16. In conclusion, we may say that the legal position favours exercise of discretion to the benefit of the prisoner in cases where the prosecution is based on a single transaction no matter different complaints in relation thereto may have been filed as is the position in cases involving dishonour of cheques issued by the borrower towards repayment of a loan to the creditor.”
13. In V.K. Bansal, the appellant-accused was facing fifteen cases and the Supreme Court has grouped fifteen cases into three different groups:-
(i) the first having twelve cases relating to advancement of loan/banking facility to M/s Arawali Tubes Ltd. acting through the appellant thereon as Director;
(ii) the second having two cases relating to advancement of loan to the appellant M/s Arawali Alloys Ltd. acting through the appellant as its Director; and
(iii) the third having a single case qua the criminal complaint by the State Bank of Patiala. The Court directed that the substantive sentences within first two groups would run inter-se concurrently. The Supreme Court directed that the substantive sentences in first two groups and that in respect of the case in the third group would run consecutively.
14. Following the decision in V.K. Bansal, in Benson v. State of Kerala (2016) 10 SCC 307, the Supreme Court directed that the sentences imposed in each of the cases shall run concurrently with the sentence imposed in Crime No.8 which was then currently operative. However, the Court held that the benefit of “concurrent running of sentences” is granted only with respect of substantive sentences; but the sentences of fine and default sentences shall not be affected by the direction. The Supreme Court observed that the provisions of Section 427 Crl.P.C. do not permit a direction for the concurrent running of the default sentence for non-payment of fine.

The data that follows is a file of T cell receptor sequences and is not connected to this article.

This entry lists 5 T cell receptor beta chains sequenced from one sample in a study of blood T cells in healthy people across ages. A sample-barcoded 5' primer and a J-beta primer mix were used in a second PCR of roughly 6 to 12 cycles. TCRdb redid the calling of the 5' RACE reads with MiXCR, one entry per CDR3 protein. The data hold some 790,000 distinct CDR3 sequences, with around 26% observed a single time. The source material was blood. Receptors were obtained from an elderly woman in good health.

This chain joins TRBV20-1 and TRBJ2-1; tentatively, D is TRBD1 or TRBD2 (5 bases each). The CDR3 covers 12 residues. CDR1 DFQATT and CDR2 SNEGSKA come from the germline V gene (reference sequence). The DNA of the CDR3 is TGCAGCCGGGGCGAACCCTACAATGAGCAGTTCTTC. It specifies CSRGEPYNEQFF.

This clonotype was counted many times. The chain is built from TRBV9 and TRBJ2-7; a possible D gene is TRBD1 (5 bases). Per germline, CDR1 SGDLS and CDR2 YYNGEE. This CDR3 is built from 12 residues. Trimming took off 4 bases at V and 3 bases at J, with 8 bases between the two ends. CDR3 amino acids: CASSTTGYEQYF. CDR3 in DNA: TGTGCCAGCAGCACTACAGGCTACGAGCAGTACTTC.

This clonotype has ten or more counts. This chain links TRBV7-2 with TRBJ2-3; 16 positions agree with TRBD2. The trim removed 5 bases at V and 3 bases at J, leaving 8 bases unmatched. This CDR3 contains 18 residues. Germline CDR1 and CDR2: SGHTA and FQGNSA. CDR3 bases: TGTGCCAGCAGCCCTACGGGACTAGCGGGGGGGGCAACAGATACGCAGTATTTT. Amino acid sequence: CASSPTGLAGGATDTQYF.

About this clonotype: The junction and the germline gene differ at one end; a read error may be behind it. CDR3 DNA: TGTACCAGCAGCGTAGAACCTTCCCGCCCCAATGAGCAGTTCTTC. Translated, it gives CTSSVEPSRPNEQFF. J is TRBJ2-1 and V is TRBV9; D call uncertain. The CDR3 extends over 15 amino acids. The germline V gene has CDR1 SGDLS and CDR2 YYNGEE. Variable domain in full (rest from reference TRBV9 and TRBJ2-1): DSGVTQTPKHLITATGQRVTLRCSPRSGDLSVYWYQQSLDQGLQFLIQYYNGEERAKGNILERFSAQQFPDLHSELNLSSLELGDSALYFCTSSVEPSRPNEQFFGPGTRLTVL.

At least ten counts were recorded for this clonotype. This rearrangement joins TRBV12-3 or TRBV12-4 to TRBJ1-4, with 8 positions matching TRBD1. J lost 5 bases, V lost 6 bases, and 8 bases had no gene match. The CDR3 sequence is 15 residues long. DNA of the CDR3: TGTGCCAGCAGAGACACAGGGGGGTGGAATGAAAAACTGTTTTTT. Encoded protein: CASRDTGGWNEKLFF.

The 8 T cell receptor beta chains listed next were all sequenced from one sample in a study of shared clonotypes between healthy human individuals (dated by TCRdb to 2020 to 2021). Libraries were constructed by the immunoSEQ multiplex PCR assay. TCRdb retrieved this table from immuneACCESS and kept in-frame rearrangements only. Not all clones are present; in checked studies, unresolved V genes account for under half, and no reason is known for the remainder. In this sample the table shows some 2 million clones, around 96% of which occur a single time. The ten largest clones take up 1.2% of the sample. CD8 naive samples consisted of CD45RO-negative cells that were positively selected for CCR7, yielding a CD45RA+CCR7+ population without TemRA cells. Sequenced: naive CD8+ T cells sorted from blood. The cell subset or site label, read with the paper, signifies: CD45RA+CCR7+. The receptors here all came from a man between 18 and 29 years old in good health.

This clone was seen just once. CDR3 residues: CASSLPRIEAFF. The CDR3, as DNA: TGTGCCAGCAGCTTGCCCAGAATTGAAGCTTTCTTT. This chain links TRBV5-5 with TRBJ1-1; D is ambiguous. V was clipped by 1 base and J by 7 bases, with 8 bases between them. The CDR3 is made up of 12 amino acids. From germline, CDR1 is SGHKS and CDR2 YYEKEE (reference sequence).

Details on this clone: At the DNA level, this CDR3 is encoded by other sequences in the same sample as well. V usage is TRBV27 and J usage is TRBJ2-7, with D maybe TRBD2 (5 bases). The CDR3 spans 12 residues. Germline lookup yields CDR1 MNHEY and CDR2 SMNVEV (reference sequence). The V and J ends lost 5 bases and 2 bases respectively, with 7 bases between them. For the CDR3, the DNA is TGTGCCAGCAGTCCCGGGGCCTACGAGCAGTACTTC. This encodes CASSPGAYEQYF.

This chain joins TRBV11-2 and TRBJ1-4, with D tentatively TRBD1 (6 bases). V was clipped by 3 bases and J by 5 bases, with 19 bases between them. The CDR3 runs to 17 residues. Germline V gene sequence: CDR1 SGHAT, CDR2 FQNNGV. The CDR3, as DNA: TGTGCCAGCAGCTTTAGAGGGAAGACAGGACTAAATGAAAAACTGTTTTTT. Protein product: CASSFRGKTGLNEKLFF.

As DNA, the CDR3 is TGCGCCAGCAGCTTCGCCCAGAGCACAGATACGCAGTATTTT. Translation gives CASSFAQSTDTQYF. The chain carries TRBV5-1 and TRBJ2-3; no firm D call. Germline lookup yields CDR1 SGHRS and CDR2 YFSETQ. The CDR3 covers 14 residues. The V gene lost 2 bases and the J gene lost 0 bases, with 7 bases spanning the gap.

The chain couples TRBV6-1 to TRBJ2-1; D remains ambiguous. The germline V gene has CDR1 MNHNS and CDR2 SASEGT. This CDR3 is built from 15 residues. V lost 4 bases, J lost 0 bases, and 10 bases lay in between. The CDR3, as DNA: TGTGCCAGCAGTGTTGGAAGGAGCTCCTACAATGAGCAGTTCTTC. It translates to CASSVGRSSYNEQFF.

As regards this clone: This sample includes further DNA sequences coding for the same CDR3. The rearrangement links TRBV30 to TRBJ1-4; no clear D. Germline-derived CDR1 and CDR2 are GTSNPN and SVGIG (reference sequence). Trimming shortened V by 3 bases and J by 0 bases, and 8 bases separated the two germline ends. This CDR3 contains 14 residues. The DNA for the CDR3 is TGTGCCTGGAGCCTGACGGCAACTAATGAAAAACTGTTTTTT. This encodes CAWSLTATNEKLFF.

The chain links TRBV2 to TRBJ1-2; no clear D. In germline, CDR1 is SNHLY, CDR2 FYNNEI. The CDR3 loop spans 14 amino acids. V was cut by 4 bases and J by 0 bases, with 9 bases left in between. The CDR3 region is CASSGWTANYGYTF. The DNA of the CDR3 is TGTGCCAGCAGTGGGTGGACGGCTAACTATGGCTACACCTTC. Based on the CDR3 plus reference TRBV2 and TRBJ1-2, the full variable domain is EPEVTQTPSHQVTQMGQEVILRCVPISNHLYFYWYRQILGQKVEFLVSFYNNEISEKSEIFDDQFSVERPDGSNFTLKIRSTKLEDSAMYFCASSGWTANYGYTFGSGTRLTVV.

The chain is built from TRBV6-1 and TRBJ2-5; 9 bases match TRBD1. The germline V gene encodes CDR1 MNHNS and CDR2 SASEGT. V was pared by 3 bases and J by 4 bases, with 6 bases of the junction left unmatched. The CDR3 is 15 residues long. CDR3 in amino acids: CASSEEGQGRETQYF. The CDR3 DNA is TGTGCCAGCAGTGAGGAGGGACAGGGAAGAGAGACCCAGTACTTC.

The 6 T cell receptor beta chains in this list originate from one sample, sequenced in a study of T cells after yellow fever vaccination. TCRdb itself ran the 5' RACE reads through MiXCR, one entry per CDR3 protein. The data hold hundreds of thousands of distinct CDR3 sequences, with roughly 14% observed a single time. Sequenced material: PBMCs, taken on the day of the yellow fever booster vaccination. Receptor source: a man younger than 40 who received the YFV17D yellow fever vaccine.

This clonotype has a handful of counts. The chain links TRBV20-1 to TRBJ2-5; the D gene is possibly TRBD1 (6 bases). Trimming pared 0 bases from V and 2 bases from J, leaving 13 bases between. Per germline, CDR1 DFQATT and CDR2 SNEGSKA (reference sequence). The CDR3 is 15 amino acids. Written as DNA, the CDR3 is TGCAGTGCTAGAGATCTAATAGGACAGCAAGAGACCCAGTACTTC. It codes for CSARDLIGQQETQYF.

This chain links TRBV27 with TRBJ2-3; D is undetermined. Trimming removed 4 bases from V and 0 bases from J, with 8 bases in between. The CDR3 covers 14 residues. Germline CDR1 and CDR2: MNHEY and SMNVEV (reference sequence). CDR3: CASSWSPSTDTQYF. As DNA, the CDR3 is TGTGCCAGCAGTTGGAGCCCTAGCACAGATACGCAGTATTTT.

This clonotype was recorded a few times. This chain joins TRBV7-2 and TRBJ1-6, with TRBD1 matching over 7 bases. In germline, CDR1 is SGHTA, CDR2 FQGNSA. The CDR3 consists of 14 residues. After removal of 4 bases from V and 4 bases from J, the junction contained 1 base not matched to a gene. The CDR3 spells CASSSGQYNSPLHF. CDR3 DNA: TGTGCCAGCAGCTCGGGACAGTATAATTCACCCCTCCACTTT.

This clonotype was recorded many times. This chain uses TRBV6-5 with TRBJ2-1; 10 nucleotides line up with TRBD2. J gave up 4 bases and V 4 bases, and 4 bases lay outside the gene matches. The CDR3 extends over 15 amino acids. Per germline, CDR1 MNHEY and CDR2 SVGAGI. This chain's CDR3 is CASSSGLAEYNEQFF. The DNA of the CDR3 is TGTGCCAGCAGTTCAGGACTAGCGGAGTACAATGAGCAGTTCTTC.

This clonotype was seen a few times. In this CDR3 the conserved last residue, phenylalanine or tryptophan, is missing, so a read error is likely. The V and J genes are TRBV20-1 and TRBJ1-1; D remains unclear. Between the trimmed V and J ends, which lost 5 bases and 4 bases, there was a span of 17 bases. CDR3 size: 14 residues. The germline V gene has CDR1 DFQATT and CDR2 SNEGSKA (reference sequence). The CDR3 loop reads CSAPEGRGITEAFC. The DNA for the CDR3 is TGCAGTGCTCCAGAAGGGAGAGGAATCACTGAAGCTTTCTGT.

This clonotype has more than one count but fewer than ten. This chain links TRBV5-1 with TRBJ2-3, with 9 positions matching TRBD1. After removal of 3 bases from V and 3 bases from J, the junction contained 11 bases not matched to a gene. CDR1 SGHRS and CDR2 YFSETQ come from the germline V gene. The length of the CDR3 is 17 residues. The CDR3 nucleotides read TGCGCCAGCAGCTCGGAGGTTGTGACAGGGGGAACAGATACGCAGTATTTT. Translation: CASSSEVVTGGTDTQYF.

15. Further, in the case of Anil Kumar v. State of Punjab (2017) 5 SCC 53, it was held by this court that “in terms of sub-section (1) of Section 427, if a person already undergoing a sentence of imprisonment is sentenced on a subsequent conviction to imprisonment, such subsequent term of imprisonment would normally commence at the expiration of the imprisonment to which he was previously sentenced. Only in appropriate cases, considering the facts of the case, the court can make the sentence run concurrently with an earlier sentence imposed. The investiture of such discretion, presupposes that such discretion be exercised by the court on sound judicial principles and not in a mechanical manner. Whether or not the discretion is to be exercised in directing sentences to run concurrently would depend upon the nature of the offence/offences and the facts and circumstances of each case.”
16. The point falling for consideration is whether the case of the appellant is a fit case for exercising the discretion in directing the sentence of imprisonment to run concurrently with the sentence of imprisonment imposed in the earlier case in FIR No.64/2011. Of course, FIR No.64/2011, FIR No.67/2011 and FIR No.263/2009 relate to different transactions. Since the appellant was already undergoing imprisonment in FIR No.64/2011, in terms of Section 427 Crl.P.C., subsequent sentences shall run consecutively until and unless the court specifically directs that they shall run concurrently.